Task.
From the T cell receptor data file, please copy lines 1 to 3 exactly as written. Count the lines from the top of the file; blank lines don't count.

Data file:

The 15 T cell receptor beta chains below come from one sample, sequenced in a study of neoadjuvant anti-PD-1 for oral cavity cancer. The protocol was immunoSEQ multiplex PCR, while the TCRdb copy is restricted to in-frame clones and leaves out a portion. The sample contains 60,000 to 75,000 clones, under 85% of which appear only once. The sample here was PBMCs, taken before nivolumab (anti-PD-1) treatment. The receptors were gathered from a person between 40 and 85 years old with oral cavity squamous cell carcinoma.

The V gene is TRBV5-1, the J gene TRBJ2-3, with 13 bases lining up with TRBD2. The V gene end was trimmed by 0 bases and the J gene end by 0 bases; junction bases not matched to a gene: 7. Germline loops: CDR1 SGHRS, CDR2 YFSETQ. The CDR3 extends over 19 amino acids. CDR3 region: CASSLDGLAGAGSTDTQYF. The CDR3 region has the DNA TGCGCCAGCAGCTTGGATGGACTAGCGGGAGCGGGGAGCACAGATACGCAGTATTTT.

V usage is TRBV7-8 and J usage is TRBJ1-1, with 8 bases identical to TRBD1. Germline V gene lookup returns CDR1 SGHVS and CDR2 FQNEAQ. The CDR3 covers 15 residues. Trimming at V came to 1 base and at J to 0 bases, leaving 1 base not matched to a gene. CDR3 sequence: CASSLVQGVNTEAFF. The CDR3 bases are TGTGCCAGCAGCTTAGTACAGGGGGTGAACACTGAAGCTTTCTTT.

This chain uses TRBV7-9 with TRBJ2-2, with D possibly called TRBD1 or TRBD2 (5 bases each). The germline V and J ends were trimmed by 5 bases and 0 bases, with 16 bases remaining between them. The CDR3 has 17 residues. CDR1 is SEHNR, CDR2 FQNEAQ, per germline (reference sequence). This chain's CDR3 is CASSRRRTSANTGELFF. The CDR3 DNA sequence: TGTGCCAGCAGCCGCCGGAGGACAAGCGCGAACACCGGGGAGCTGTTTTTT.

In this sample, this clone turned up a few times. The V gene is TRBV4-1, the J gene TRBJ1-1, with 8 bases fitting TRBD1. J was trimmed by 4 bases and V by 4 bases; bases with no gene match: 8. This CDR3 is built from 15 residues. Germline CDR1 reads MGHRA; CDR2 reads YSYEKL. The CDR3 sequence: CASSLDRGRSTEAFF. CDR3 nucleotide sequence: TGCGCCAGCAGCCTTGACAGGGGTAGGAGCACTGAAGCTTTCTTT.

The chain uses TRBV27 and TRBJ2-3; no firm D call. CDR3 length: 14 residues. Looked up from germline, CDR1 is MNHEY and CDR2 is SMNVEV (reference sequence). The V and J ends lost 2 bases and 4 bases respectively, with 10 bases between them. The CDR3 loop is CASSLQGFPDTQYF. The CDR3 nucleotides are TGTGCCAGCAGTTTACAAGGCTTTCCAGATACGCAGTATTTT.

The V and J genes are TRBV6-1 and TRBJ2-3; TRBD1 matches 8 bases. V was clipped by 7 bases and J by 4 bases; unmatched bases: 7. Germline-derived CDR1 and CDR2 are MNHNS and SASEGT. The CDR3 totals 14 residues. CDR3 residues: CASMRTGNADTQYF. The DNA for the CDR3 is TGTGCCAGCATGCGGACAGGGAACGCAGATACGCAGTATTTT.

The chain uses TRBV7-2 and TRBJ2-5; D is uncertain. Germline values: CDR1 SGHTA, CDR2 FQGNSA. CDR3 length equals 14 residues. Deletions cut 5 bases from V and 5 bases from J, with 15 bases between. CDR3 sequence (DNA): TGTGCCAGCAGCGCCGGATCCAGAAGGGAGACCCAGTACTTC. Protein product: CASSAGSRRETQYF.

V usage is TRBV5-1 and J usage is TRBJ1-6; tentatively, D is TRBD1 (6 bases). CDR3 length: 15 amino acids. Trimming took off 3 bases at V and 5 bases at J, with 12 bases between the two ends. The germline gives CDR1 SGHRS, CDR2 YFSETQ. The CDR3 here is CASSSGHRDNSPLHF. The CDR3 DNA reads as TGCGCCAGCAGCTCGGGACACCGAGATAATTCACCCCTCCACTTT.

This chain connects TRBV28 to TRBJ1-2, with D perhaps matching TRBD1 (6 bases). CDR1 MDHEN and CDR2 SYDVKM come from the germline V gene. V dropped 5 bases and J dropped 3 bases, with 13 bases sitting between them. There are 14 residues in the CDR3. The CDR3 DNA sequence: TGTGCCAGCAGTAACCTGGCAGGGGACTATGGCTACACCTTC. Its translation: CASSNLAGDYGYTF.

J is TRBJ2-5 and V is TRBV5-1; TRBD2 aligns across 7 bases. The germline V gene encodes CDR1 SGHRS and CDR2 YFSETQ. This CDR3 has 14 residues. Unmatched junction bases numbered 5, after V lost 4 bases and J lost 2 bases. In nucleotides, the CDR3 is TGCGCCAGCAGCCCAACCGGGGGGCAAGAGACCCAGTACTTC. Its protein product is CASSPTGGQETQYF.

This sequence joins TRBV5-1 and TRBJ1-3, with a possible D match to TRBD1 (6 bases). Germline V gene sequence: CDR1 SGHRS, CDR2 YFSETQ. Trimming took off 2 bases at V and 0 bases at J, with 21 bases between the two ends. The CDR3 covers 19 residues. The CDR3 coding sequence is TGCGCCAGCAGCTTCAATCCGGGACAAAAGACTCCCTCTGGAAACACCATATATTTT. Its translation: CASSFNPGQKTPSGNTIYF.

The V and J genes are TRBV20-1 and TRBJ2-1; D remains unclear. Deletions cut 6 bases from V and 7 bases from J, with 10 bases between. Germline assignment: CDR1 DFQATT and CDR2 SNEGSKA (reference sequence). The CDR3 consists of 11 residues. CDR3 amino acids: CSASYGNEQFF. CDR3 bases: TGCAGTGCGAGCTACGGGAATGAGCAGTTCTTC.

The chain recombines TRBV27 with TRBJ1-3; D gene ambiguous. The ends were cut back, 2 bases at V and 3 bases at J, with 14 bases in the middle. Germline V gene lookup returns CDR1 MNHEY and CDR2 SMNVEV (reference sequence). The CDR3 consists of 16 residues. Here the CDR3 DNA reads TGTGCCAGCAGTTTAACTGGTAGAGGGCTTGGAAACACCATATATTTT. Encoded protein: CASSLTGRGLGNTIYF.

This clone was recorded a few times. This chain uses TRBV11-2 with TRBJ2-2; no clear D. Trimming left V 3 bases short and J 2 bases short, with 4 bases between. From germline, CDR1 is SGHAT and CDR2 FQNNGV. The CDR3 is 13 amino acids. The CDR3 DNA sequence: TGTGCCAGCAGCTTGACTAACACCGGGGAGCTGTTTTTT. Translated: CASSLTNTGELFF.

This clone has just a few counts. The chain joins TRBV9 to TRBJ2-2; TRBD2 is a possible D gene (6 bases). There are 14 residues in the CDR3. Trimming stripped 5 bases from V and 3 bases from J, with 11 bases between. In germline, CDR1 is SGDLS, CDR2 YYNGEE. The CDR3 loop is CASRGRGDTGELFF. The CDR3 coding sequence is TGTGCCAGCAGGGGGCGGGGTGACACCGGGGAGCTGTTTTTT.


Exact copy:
The 15 T cell receptor beta chains below come from one sample, sequenced in a study of neoadjuvant anti-PD-1 for oral cavity cancer. The protocol was immunoSEQ multiplex PCR, while the TCRdb copy is restricted to in-frame clones and leaves out a portion. The sample contains 60,000 to 75,000 clones, under 85% of which appear only once. The sample here was PBMCs, taken before nivolumab (anti-PD-1) treatment. The receptors were gathered from a person between 40 and 85 years old with oral cavity squamous cell carcinoma.

The V gene is TRBV5-1, the J gene TRBJ2-3, with 13 bases lining up with TRBD2. The V gene end was trimmed by 0 bases and the J gene end by 0 bases; junction bases not matched to a gene: 7. Germline loops: CDR1 SGHRS, CDR2 YFSETQ. The CDR3 extends over 19 amino acids. CDR3 region: CASSLDGLAGAGSTDTQYF. The CDR3 region has the DNA TGCGCCAGCAGCTTGGATGGACTAGCGGGAGCGGGGAGCACAGATACGCAGTATTTT.

V usage is TRBV7-8 and J usage is TRBJ1-1, with 8 bases identical to TRBD1. Germline V gene lookup returns CDR1 SGHVS and CDR2 FQNEAQ. The CDR3 covers 15 residues. Trimming at V came to 1 base and at J to 0 bases, leaving 1 base not matched to a gene. CDR3 sequence: CASSLVQGVNTEAFF. The CDR3 bases are TGTGCCAGCAGCTTAGTACAGGGGGTGAACACTGAAGCTTTCTTT.